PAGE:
Skip to Main Content View Text-Only

Portland Bureau of Transportation

Phone: 503-823-5185

Fax: 503-823-7576

1120 SW Fifth Ave, Suite 800, Portland, OR 97204

More Contact Info

Calling all future Active Transportation Ambassadors!

Volunteer with the Portland Bureau of Transportation, meet interesting people, and share your love of the city.

Greeting the public with bike-walk maps(April 20, 2015)   Do you like to engage with the public? Are you moved by transportation? (Yes, pun intended…) Then consider becoming an Active Transportation Ambassador. Ambassadors are volunteers who represent the Bureau of Transportation and share information and resources about how to get around Portland. Pedestrians, bicyclists, drivers, and transit riders alike share our roadways every day. Ambassadors advocate for all road users to travel together safely and courteously.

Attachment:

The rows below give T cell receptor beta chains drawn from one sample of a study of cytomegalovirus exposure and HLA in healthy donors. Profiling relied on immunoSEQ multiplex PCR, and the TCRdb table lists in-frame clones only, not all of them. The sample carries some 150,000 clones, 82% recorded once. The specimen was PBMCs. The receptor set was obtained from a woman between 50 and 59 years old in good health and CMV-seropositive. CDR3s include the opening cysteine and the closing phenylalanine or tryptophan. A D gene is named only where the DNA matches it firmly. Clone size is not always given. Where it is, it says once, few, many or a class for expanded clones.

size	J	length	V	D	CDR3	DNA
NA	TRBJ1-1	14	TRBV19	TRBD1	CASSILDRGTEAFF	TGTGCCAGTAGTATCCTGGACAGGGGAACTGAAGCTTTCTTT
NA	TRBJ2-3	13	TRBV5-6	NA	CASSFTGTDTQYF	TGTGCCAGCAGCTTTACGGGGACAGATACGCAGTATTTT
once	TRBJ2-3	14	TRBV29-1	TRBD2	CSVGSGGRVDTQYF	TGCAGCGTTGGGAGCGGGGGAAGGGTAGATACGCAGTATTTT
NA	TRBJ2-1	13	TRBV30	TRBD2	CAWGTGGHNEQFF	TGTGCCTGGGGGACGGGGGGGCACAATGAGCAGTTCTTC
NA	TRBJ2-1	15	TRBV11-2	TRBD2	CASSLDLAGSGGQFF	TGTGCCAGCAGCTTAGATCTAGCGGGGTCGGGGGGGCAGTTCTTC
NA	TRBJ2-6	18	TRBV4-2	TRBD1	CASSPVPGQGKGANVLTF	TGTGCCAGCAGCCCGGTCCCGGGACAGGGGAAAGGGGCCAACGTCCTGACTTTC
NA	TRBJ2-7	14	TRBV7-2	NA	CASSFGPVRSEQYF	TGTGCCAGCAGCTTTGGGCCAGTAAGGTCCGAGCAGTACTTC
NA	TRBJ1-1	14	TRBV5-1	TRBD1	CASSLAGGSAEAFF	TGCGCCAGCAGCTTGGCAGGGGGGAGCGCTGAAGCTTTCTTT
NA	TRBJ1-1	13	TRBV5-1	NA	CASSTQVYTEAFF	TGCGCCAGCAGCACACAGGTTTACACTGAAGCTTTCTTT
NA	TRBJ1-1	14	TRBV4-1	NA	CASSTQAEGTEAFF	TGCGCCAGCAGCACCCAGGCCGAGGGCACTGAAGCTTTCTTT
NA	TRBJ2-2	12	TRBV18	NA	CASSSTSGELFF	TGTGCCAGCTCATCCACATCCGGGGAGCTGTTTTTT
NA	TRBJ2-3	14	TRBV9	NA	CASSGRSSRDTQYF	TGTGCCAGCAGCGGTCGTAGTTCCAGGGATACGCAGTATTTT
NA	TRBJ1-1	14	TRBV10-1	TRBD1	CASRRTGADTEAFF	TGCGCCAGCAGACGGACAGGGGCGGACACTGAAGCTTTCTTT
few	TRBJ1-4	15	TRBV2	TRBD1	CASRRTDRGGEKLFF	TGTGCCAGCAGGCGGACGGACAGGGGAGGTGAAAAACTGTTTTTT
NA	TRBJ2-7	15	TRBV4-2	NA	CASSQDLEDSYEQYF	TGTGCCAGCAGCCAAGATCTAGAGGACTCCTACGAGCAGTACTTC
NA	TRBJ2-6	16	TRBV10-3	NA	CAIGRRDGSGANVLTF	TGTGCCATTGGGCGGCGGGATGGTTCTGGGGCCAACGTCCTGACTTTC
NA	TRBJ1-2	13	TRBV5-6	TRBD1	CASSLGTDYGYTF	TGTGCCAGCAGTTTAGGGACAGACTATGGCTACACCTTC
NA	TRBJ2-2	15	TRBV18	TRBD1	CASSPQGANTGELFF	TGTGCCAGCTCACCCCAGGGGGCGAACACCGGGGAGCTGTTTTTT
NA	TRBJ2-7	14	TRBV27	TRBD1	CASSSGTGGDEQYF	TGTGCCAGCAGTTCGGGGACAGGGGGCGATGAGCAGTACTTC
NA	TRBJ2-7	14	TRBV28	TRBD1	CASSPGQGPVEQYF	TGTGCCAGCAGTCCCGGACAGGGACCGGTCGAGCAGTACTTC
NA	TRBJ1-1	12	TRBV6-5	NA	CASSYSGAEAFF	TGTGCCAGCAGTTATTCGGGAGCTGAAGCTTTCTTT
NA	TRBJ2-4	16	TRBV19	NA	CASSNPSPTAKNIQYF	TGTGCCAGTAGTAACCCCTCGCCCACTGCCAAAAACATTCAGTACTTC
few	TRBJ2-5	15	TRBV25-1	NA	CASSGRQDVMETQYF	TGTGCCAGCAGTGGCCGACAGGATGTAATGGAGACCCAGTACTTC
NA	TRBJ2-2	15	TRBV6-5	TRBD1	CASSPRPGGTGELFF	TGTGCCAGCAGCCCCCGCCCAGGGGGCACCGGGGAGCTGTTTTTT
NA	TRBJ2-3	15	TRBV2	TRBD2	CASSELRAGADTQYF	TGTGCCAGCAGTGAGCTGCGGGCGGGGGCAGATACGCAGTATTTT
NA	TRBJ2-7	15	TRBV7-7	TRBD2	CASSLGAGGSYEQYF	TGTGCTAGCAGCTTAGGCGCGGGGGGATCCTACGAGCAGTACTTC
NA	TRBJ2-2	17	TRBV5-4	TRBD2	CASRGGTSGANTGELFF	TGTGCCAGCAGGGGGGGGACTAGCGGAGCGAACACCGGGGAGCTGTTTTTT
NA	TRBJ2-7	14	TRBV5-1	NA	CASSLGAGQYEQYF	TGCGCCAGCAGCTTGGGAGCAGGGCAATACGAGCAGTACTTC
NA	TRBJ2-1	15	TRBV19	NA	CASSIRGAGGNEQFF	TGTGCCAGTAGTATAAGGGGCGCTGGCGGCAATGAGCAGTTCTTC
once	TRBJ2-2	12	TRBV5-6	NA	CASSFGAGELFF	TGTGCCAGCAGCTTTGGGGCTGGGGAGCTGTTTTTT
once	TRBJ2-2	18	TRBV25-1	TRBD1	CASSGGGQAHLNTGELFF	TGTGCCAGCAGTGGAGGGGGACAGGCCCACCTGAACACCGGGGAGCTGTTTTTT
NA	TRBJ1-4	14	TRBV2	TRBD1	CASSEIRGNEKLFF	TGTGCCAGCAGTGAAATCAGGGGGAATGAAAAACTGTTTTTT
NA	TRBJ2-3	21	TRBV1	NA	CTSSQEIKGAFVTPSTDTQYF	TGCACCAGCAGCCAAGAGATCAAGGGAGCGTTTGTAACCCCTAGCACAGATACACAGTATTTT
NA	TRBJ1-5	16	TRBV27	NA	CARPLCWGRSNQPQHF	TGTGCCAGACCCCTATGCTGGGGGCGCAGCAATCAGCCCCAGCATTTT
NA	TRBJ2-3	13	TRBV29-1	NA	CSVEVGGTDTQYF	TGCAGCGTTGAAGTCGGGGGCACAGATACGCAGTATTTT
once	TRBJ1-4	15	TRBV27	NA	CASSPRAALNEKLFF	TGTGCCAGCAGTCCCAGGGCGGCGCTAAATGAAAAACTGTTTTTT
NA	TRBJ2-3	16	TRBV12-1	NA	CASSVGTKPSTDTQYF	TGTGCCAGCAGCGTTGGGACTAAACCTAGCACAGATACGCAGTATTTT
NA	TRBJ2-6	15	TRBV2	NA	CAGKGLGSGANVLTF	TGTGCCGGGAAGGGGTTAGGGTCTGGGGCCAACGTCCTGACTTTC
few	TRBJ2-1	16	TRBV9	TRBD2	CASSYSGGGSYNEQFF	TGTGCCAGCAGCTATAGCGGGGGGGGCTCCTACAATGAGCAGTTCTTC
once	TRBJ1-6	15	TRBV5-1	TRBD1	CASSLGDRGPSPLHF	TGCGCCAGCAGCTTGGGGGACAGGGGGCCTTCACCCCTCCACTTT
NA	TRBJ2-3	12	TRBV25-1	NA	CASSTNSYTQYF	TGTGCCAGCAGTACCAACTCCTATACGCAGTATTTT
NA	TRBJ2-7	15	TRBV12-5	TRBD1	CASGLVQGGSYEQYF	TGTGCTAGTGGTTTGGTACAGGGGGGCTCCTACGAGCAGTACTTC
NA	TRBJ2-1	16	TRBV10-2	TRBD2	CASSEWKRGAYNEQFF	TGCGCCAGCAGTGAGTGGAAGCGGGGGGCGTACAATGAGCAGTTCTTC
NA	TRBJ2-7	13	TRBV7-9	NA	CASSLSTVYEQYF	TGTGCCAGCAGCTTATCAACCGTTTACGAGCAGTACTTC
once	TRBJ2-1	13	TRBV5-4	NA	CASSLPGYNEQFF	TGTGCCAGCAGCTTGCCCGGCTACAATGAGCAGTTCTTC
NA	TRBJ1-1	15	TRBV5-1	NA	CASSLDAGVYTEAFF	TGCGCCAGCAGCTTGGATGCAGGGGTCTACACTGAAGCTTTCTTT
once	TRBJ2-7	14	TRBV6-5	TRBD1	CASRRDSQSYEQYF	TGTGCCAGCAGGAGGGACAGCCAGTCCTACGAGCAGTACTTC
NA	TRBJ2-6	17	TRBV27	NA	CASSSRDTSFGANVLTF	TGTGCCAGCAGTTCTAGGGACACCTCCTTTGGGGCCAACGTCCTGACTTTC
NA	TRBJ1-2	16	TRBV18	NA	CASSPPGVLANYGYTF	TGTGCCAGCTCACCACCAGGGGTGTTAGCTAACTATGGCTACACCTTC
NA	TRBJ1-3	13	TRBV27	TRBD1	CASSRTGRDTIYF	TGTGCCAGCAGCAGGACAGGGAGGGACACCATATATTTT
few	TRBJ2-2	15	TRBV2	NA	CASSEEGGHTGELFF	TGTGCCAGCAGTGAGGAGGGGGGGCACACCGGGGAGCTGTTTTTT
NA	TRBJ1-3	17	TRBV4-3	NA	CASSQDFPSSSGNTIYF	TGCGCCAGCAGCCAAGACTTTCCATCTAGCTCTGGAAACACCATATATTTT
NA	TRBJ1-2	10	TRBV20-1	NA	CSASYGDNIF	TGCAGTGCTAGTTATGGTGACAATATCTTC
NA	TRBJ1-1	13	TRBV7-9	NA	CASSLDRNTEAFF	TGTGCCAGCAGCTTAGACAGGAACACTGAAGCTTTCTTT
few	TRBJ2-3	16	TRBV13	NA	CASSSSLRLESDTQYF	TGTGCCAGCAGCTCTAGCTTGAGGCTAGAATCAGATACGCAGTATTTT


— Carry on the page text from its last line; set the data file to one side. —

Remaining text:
There are numerous kinds of volunteer opportunities for Ambassadors, from tabling at public events like farmers markets and neighborhood street fairs, to assisting with guided walks and bike rides. Ambassadors also help out at active transportation classes and workshops, during Sunday Parkways, and for bike and pedestrian counts. Ambassadors are expected to commit to volunteering at a minimum of 2 events during the 2015 season.

If becoming an Ambassador sounds like just your thing, fill out this application by Monday, April 27th. Selected applicants will be invited to a two hour training on Thursday, May 7th from 6-8pm. Want more information? Contact or at 503-823-9863.